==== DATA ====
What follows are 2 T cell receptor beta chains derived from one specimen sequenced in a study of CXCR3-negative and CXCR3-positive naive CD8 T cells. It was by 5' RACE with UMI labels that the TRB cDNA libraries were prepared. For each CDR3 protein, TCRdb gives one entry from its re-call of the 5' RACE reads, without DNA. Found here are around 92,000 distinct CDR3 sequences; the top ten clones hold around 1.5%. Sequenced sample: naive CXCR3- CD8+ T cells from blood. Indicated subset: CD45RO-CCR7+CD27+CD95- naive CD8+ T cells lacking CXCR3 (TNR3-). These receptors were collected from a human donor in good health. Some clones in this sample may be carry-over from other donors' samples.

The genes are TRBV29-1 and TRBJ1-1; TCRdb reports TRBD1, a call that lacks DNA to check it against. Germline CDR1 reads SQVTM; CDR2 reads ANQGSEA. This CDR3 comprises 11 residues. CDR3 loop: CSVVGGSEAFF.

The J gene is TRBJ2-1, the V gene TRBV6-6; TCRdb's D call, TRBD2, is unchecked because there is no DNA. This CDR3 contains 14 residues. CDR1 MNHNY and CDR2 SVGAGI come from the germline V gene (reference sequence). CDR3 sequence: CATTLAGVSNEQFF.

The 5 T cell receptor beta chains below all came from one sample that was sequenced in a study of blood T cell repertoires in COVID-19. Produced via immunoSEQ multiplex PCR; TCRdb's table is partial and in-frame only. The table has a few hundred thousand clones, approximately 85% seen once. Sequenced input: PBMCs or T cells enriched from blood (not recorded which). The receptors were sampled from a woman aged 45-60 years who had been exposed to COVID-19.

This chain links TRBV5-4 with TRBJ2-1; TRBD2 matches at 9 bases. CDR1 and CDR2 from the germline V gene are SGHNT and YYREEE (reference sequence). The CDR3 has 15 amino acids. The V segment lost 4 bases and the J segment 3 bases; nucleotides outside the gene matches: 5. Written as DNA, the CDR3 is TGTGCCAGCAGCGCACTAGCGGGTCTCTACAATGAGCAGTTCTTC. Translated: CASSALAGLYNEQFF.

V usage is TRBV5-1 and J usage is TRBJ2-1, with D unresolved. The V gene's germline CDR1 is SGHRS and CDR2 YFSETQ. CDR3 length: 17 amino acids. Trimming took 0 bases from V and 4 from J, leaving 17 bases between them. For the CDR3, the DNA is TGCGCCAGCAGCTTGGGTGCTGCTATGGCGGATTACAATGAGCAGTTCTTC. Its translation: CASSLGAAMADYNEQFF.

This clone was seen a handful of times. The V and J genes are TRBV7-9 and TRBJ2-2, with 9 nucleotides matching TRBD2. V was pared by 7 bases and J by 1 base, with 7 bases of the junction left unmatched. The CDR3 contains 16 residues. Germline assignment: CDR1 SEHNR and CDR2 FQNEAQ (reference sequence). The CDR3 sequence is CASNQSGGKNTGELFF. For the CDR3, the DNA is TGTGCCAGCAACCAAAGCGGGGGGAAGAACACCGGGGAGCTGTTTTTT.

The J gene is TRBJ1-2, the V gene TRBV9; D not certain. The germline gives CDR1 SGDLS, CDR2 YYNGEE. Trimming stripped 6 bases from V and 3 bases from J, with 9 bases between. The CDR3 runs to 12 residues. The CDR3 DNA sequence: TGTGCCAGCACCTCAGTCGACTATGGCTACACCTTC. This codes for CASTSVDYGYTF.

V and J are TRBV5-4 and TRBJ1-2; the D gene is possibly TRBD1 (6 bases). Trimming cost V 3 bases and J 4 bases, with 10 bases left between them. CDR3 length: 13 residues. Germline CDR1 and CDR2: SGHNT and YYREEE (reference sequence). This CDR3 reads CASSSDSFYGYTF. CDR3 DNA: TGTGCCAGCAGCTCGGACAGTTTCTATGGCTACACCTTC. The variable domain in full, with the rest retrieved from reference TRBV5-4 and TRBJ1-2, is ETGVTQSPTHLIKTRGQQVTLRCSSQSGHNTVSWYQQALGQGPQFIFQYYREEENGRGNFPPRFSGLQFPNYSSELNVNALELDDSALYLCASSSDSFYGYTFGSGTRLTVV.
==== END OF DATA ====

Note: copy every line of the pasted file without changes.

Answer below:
What follows are 2 T cell receptor beta chains derived from one specimen sequenced in a study of CXCR3-negative and CXCR3-positive naive CD8 T cells. It was by 5' RACE with UMI labels that the TRB cDNA libraries were prepared. For each CDR3 protein, TCRdb gives one entry from its re-call of the 5' RACE reads, without DNA. Found here are around 92,000 distinct CDR3 sequences; the top ten clones hold around 1.5%. Sequenced sample: naive CXCR3- CD8+ T cells from blood. Indicated subset: CD45RO-CCR7+CD27+CD95- naive CD8+ T cells lacking CXCR3 (TNR3-). These receptors were collected from a human donor in good health. Some clones in this sample may be carry-over from other donors' samples.

The genes are TRBV29-1 and TRBJ1-1; TCRdb reports TRBD1, a call that lacks DNA to check it against. Germline CDR1 reads SQVTM; CDR2 reads ANQGSEA. This CDR3 comprises 11 residues. CDR3 loop: CSVVGGSEAFF.

The J gene is TRBJ2-1, the V gene TRBV6-6; TCRdb's D call, TRBD2, is unchecked because there is no DNA. This CDR3 contains 14 residues. CDR1 MNHNY and CDR2 SVGAGI come from the germline V gene (reference sequence). CDR3 sequence: CATTLAGVSNEQFF.

The 5 T cell receptor beta chains below all came from one sample that was sequenced in a study of blood T cell repertoires in COVID-19. Produced via immunoSEQ multiplex PCR; TCRdb's table is partial and in-frame only. The table has a few hundred thousand clones, approximately 85% seen once. Sequenced input: PBMCs or T cells enriched from blood (not recorded which). The receptors were sampled from a woman aged 45-60 years who had been exposed to COVID-19.

This chain links TRBV5-4 with TRBJ2-1; TRBD2 matches at 9 bases. CDR1 and CDR2 from the germline V gene are SGHNT and YYREEE (reference sequence). The CDR3 has 15 amino acids. The V segment lost 4 bases and the J segment 3 bases; nucleotides outside the gene matches: 5. Written as DNA, the CDR3 is TGTGCCAGCAGCGCACTAGCGGGTCTCTACAATGAGCAGTTCTTC. Translated: CASSALAGLYNEQFF.

V usage is TRBV5-1 and J usage is TRBJ2-1, with D unresolved. The V gene's germline CDR1 is SGHRS and CDR2 YFSETQ. CDR3 length: 17 amino acids. Trimming took 0 bases from V and 4 from J, leaving 17 bases between them. For the CDR3, the DNA is TGCGCCAGCAGCTTGGGTGCTGCTATGGCGGATTACAATGAGCAGTTCTTC. Its translation: CASSLGAAMADYNEQFF.

This clone was seen a handful of times. The V and J genes are TRBV7-9 and TRBJ2-2, with 9 nucleotides matching TRBD2. V was pared by 7 bases and J by 1 base, with 7 bases of the junction left unmatched. The CDR3 contains 16 residues. Germline assignment: CDR1 SEHNR and CDR2 FQNEAQ (reference sequence). The CDR3 sequence is CASNQSGGKNTGELFF. For the CDR3, the DNA is TGTGCCAGCAACCAAAGCGGGGGGAAGAACACCGGGGAGCTGTTTTTT.

The J gene is TRBJ1-2, the V gene TRBV9; D not certain. The germline gives CDR1 SGDLS, CDR2 YYNGEE. Trimming stripped 6 bases from V and 3 bases from J, with 9 bases between. The CDR3 runs to 12 residues. The CDR3 DNA sequence: TGTGCCAGCACCTCAGTCGACTATGGCTACACCTTC. This codes for CASTSVDYGYTF.

V and J are TRBV5-4 and TRBJ1-2; the D gene is possibly TRBD1 (6 bases). Trimming cost V 3 bases and J 4 bases, with 10 bases left between them. CDR3 length: 13 residues. Germline CDR1 and CDR2: SGHNT and YYREEE (reference sequence). This CDR3 reads CASSSDSFYGYTF. CDR3 DNA: TGTGCCAGCAGCTCGGACAGTTTCTATGGCTACACCTTC. The variable domain in full, with the rest retrieved from reference TRBV5-4 and TRBJ1-2, is ETGVTQSPTHLIKTRGQQVTLRCSSQSGHNTVSWYQQALGQGPQFIFQYYREEENGRGNFPPRFSGLQFPNYSSELNVNALELDDSALYLCASSSDSFYGYTFGSGTRLTVV.